Rumneek Johal: Not Backing Down in the Journalism World

July 05, 2023

School of Communication alumm Rumneek Johal is a BC reporter at PressProgress. She navigates the field of journalism to empower marginalized communities.  

We chatted with Rumneek about her career and SFU experience.

For students interested in journalism, what does your day to day as a reporter at Press Progress look like?

We have reporters across Canada, and I'm responsible for finding my own stories that I want to report on in BC and pitching them to my editor and then pursuing them. This involves doing the research, and finding sources to speak to. I've also filled in for our editor, so I've actually been the one publishing articles a few times, which has been really neat. I also help with our TikTok content, which has been fun and cool.

Day to day, it depends on what story I'm working on or investigating that week, but usually we have weekly editorial meetings, and that's where we go over pitches and stories that are on our radar. At Press Progress, we do have more of a focus on politics, like highlighting policy stories, corruption, corporate greed, all of the really fun, exciting topics. Then, on TikTok, we really try to bring these long, complex news stories into digestible pieces, where we give summaries to people who maybe like to get their news in a different way. I do find on TikTok we're reaching a different audience that maybe is a little bit younger and also engages in media a little bit differently and is super passionate about the stories we write, so we're meeting people where they're at a little bit.

What approaches or pathways would you recommend to students wanting to get into journalism?

I would say get involved wherever you can, whether it's at your school, your own blog or podcast, trying to get involved with other blogs, or submitting freelance pieces. The advice that I was given, and the advice that I would give other people, is that you really just have to start. We second guess if something is the right thing to do or when the right time to do something is, and it's probably not going to be perfect and you're not going to be great at it, but you just have to start.

When I first started, I think about the first article I submitted for The Peak. It was so heavily edited, I just got it back and thought, “Oh my God, they edited so much of this.” But it's because I didn’t know what I was doing, and that's okay. Everybody needs a little piece of humble pie to fall down to earth.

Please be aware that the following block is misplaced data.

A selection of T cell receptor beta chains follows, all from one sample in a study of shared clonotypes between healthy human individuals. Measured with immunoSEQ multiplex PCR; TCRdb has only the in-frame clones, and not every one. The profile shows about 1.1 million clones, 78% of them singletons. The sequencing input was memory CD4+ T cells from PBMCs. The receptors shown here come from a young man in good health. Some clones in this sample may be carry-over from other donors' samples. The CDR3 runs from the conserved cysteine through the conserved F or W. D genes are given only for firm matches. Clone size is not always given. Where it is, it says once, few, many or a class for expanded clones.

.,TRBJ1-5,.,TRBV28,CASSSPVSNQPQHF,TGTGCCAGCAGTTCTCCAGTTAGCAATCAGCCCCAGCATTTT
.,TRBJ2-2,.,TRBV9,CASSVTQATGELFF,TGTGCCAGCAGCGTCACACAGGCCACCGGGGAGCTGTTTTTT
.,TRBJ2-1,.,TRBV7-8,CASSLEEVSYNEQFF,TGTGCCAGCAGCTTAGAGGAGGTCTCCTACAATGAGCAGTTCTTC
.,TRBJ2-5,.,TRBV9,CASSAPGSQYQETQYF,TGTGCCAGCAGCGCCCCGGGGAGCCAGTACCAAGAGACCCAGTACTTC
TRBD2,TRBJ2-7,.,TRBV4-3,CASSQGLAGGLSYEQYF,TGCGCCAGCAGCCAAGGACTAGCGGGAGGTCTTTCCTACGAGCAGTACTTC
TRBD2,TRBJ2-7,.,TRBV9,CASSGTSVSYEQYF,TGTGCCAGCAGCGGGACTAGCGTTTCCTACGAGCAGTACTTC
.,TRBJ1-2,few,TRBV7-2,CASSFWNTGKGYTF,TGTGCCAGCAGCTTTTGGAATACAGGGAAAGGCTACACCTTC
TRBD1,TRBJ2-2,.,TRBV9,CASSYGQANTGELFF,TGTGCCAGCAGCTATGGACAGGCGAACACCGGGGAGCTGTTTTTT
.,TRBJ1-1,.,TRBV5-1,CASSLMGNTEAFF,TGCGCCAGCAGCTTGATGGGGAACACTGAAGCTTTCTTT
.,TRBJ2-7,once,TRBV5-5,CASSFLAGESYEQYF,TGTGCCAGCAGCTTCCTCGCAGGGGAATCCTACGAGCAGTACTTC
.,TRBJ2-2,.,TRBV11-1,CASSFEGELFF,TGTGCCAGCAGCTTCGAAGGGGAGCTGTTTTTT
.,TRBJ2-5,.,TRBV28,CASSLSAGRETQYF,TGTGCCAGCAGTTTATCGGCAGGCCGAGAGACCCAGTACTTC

Just start doing a little bit at a time because at least you're building your portfolio and then you can showcase it later. When I applied to do my Master's of Journalism at UBC, it's not like I had some crazy extensive resume to apply with. I really was just scratching the surface and getting started and wanting to learn more and pursue more. Find a way to start putting your work out there and slowly build up your portfolio and your confidence as well. It doesn't hurt to have a website of some kind to refer people to, even if you don't have an extensive portfolio yet, or even if you don't really know if you're going to write blogs all the time.

How did your SFU experiences shape your success today?

I graduated from SFU in 2018, and then I finished my Master's in 2020. I was involved in the newspaper and the radio, student groups and things like that, so I think that helped me a lot. I also really enjoyed communications as a discipline which I know some people might not agree with, but I'm really into theory and academia. In my Master’s, I ended up doing a final research project that centered on Surrey, and half of the portion of it was a literature review, so it was academic based. I feel like on that side of things, I did really lean on my communications background to help. I think a lot of my SFU journey encouraged me to do my Master’s.

Obviously, I didn't have fun when we were doing a million essays, but those assignments showed me how to draw research and theory into my final research project. Also, developing more of a critical lens was extremely helpful, and I think even still helps. When you're interrogating and breaking apart media to understand it, you can better tell stories because you're able to decipher things and be able to apply that critical lens to various stories that are in the media.

As someone that has diverse career experiences, do you have any advice for students currently deciding on a career path?

I think what I've always tried to do is not model my voice and myself after my career, but to just be who I am and take opportunities that align with that. I've been very fortunate in my career to be able to just do those things and not do things that I don’t want to do. Once you find the things that align with what your goals are and what you want to achieve, I would say really stick to our voice and what you know works for you. For example, at Press Progress, we do a lot of investigations and things like that and I know I never have to compromise my view of what is right or wrong. I can do investigations and call the government out or call institutions out and hold people accountable and not feel like I'm stifling my own voice.

I’d also say be open to the different ways that your journey will take you. I've been lucky that a lot of opportunities have found me, which has been great, but that's because I was open to trying different things and really just open to where these opportunities will take me.